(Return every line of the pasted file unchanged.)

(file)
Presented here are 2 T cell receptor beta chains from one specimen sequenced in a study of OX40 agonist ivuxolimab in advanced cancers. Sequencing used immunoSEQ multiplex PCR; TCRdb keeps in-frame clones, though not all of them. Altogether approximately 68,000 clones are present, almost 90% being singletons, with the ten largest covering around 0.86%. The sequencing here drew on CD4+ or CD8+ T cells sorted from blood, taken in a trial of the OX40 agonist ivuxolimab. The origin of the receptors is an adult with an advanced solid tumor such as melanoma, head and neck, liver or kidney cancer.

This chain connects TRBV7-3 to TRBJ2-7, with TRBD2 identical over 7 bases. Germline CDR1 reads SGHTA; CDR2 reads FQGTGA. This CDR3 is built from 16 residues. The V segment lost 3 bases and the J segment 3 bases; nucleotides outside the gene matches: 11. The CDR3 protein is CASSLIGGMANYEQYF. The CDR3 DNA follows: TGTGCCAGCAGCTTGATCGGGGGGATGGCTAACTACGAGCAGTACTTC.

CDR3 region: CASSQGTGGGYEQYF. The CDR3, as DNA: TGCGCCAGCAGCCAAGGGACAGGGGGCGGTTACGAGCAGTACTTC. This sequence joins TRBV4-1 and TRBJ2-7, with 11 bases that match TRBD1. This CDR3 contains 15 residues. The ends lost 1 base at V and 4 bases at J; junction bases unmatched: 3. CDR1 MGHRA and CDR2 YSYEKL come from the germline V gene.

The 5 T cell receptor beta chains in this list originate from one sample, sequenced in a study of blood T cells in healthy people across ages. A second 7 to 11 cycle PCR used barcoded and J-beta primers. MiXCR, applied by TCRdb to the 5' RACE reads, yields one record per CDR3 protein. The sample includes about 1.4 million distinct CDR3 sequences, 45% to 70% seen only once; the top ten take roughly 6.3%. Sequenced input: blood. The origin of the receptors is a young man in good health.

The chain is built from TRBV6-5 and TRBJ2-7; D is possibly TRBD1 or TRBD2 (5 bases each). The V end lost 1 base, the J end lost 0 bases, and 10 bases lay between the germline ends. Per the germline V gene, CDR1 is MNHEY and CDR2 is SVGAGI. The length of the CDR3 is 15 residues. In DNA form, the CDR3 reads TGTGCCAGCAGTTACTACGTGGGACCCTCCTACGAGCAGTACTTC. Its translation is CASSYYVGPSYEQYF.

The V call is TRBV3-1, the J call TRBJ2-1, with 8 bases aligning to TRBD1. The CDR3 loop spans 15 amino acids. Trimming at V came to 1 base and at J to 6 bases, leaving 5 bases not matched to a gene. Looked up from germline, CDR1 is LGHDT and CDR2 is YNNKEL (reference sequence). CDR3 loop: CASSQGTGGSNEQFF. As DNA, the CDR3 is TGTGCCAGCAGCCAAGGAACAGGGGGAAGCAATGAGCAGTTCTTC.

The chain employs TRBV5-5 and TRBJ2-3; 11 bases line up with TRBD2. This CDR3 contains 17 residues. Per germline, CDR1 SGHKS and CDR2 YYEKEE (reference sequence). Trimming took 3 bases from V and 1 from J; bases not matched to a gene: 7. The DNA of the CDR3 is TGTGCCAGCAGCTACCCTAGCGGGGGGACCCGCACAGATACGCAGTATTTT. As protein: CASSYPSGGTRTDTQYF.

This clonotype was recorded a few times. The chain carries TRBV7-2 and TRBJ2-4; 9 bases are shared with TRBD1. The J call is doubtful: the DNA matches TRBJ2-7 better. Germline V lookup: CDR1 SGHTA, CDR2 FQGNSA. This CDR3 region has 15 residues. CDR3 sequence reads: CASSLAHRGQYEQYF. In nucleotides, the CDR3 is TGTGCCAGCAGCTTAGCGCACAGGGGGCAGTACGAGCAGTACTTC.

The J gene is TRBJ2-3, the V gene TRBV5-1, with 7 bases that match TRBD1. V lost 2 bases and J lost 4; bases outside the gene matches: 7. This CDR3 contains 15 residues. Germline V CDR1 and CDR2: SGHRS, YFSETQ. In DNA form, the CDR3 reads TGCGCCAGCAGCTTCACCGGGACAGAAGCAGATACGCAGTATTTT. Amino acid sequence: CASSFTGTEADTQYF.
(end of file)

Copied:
Presented here are 2 T cell receptor beta chains from one specimen sequenced in a study of OX40 agonist ivuxolimab in advanced cancers. Sequencing used immunoSEQ multiplex PCR; TCRdb keeps in-frame clones, though not all of them. Altogether approximately 68,000 clones are present, almost 90% being singletons, with the ten largest covering around 0.86%. The sequencing here drew on CD4+ or CD8+ T cells sorted from blood, taken in a trial of the OX40 agonist ivuxolimab. The origin of the receptors is an adult with an advanced solid tumor such as melanoma, head and neck, liver or kidney cancer.

This chain connects TRBV7-3 to TRBJ2-7, with TRBD2 identical over 7 bases. Germline CDR1 reads SGHTA; CDR2 reads FQGTGA. This CDR3 is built from 16 residues. The V segment lost 3 bases and the J segment 3 bases; nucleotides outside the gene matches: 11. The CDR3 protein is CASSLIGGMANYEQYF. The CDR3 DNA follows: TGTGCCAGCAGCTTGATCGGGGGGATGGCTAACTACGAGCAGTACTTC.

CDR3 region: CASSQGTGGGYEQYF. The CDR3, as DNA: TGCGCCAGCAGCCAAGGGACAGGGGGCGGTTACGAGCAGTACTTC. This sequence joins TRBV4-1 and TRBJ2-7, with 11 bases that match TRBD1. This CDR3 contains 15 residues. The ends lost 1 base at V and 4 bases at J; junction bases unmatched: 3. CDR1 MGHRA and CDR2 YSYEKL come from the germline V gene.

The 5 T cell receptor beta chains in this list originate from one sample, sequenced in a study of blood T cells in healthy people across ages. A second 7 to 11 cycle PCR used barcoded and J-beta primers. MiXCR, applied by TCRdb to the 5' RACE reads, yields one record per CDR3 protein. The sample includes about 1.4 million distinct CDR3 sequences, 45% to 70% seen only once; the top ten take roughly 6.3%. Sequenced input: blood. The origin of the receptors is a young man in good health.

The chain is built from TRBV6-5 and TRBJ2-7; D is possibly TRBD1 or TRBD2 (5 bases each). The V end lost 1 base, the J end lost 0 bases, and 10 bases lay between the germline ends. Per the germline V gene, CDR1 is MNHEY and CDR2 is SVGAGI. The length of the CDR3 is 15 residues. In DNA form, the CDR3 reads TGTGCCAGCAGTTACTACGTGGGACCCTCCTACGAGCAGTACTTC. Its translation is CASSYYVGPSYEQYF.

The V call is TRBV3-1, the J call TRBJ2-1, with 8 bases aligning to TRBD1. The CDR3 loop spans 15 amino acids. Trimming at V came to 1 base and at J to 6 bases, leaving 5 bases not matched to a gene. Looked up from germline, CDR1 is LGHDT and CDR2 is YNNKEL (reference sequence). CDR3 loop: CASSQGTGGSNEQFF. As DNA, the CDR3 is TGTGCCAGCAGCCAAGGAACAGGGGGAAGCAATGAGCAGTTCTTC.

The chain employs TRBV5-5 and TRBJ2-3; 11 bases line up with TRBD2. This CDR3 contains 17 residues. Per germline, CDR1 SGHKS and CDR2 YYEKEE (reference sequence). Trimming took 3 bases from V and 1 from J; bases not matched to a gene: 7. The DNA of the CDR3 is TGTGCCAGCAGCTACCCTAGCGGGGGGACCCGCACAGATACGCAGTATTTT. As protein: CASSYPSGGTRTDTQYF.

This clonotype was recorded a few times. The chain carries TRBV7-2 and TRBJ2-4; 9 bases are shared with TRBD1. The J call is doubtful: the DNA matches TRBJ2-7 better. Germline V lookup: CDR1 SGHTA, CDR2 FQGNSA. This CDR3 region has 15 residues. CDR3 sequence reads: CASSLAHRGQYEQYF. In nucleotides, the CDR3 is TGTGCCAGCAGCTTAGCGCACAGGGGGCAGTACGAGCAGTACTTC.

The J gene is TRBJ2-3, the V gene TRBV5-1, with 7 bases that match TRBD1. V lost 2 bases and J lost 4; bases outside the gene matches: 7. This CDR3 contains 15 residues. Germline V CDR1 and CDR2: SGHRS, YFSETQ. In DNA form, the CDR3 reads TGCGCCAGCAGCTTCACCGGGACAGAAGCAGATACGCAGTATTTT. Amino acid sequence: CASSFTGTEADTQYF.